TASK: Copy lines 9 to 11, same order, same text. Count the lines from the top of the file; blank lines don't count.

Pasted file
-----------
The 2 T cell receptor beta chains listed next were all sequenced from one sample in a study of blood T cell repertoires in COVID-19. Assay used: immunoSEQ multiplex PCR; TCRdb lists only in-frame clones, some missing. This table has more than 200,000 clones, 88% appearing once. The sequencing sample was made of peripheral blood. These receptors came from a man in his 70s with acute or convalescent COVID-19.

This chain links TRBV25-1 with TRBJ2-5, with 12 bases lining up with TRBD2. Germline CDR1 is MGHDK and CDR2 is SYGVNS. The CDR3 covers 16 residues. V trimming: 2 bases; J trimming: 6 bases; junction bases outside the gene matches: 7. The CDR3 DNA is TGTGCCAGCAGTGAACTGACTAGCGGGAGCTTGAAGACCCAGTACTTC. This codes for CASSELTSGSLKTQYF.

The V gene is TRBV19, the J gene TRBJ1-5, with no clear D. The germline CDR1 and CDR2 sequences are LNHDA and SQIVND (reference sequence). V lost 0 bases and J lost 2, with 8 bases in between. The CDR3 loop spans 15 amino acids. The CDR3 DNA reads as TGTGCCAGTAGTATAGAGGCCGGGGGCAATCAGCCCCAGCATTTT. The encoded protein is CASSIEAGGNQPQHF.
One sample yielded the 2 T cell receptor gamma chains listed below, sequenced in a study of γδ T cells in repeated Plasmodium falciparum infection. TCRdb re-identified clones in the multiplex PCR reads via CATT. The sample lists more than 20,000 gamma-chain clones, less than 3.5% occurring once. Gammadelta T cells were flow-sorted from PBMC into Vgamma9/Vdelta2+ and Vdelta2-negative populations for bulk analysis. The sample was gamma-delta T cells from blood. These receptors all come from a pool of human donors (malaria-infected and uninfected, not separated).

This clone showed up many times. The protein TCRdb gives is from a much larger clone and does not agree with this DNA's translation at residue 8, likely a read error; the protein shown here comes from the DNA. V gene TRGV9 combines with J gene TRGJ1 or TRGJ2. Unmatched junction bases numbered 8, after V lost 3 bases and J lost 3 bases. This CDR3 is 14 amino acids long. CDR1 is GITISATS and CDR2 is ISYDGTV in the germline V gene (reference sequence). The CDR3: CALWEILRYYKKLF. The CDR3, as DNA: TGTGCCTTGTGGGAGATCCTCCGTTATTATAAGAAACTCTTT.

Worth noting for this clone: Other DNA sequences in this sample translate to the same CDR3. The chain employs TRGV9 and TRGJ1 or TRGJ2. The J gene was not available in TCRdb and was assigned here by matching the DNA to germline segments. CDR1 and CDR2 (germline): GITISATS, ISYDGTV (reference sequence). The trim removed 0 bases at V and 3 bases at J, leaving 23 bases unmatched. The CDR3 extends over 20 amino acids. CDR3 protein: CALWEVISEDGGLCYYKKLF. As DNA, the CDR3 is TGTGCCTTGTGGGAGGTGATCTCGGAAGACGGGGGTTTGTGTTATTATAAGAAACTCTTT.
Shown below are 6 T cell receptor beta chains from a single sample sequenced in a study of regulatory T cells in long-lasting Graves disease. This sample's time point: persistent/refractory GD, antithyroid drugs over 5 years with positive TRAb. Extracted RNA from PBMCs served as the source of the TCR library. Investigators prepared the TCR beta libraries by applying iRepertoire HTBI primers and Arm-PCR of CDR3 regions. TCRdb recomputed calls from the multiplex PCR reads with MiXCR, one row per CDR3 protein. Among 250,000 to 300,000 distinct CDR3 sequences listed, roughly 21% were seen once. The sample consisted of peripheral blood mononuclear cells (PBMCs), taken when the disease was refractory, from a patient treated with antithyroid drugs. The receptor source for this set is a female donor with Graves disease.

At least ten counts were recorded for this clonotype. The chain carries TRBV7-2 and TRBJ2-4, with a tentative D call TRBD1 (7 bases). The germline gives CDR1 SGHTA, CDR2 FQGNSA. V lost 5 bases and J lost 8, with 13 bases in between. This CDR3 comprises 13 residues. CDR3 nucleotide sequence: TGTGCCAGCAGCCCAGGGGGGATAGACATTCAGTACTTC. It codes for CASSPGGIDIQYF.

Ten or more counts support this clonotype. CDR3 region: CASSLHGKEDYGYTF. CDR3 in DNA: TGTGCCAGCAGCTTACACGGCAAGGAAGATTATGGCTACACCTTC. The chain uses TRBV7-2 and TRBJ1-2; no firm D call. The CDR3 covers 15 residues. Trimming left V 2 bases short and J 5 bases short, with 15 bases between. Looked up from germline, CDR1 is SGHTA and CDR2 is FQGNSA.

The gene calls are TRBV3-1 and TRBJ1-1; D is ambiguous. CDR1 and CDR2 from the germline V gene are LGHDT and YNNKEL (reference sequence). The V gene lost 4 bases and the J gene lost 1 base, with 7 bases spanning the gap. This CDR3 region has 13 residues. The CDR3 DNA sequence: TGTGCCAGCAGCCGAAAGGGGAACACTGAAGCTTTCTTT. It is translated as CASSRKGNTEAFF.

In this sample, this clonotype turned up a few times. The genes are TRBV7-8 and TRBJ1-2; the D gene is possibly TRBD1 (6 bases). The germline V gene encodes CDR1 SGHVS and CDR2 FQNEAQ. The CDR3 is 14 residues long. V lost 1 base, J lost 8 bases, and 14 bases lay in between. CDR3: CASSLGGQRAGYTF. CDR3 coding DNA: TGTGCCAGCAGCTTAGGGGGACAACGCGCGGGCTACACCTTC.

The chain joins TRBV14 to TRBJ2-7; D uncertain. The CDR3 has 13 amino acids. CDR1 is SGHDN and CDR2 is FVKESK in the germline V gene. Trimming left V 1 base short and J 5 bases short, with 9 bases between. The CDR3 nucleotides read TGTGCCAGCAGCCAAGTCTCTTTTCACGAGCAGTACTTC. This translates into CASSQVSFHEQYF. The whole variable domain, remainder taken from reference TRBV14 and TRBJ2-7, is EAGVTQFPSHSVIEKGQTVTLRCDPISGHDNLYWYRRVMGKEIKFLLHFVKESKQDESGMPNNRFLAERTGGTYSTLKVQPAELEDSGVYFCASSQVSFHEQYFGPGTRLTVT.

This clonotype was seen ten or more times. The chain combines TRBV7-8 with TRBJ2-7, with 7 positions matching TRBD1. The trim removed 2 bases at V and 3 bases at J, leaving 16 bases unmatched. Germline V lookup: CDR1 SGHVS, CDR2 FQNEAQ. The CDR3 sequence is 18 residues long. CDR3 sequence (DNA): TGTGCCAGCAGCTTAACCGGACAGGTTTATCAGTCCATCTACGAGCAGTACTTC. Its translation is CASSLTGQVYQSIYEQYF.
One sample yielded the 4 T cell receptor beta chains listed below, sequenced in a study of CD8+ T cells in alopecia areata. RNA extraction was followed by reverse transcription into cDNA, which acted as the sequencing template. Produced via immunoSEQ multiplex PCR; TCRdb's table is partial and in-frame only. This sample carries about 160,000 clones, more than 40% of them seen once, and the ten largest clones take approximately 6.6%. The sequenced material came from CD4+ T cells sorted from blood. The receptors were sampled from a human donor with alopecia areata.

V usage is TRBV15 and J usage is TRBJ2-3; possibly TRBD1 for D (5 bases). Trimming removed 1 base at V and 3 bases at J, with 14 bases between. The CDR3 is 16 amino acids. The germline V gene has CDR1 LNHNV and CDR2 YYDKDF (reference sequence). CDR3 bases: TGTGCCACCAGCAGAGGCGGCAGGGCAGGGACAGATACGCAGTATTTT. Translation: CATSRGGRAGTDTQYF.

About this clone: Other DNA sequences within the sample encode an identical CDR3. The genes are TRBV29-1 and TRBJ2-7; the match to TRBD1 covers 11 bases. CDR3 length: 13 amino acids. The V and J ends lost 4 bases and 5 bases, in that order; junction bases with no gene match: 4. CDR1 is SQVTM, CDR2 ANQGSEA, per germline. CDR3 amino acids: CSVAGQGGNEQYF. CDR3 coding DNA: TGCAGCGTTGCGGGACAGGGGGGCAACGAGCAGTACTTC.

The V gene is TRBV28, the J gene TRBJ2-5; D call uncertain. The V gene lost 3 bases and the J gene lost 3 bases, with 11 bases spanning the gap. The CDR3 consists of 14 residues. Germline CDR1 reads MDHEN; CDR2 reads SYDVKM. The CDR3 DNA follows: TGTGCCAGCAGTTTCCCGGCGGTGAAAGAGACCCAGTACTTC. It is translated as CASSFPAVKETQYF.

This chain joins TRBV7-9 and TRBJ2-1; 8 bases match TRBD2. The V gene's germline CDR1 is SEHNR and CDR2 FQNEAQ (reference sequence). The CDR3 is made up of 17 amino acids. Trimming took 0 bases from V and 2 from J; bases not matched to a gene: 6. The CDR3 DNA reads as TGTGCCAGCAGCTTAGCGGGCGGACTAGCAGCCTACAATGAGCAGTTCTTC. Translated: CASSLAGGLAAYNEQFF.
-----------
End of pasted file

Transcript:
Ten or more counts support this clonotype. CDR3 region: CASSLHGKEDYGYTF. CDR3 in DNA: TGTGCCAGCAGCTTACACGGCAAGGAAGATTATGGCTACACCTTC. The chain uses TRBV7-2 and TRBJ1-2; no firm D call. The CDR3 covers 15 residues. Trimming left V 2 bases short and J 5 bases short, with 15 bases between. Looked up from germline, CDR1 is SGHTA and CDR2 is FQGNSA.

The gene calls are TRBV3-1 and TRBJ1-1; D is ambiguous. CDR1 and CDR2 from the germline V gene are LGHDT and YNNKEL (reference sequence). The V gene lost 4 bases and the J gene lost 1 base, with 7 bases spanning the gap. This CDR3 region has 13 residues. The CDR3 DNA sequence: TGTGCCAGCAGCCGAAAGGGGAACACTGAAGCTTTCTTT. It is translated as CASSRKGNTEAFF.

In this sample, this clonotype turned up a few times. The genes are TRBV7-8 and TRBJ1-2; the D gene is possibly TRBD1 (6 bases). The germline V gene encodes CDR1 SGHVS and CDR2 FQNEAQ. The CDR3 is 14 residues long. V lost 1 base, J lost 8 bases, and 14 bases lay in between. CDR3: CASSLGGQRAGYTF. CDR3 coding DNA: TGTGCCAGCAGCTTAGGGGGACAACGCGCGGGCTACACCTTC.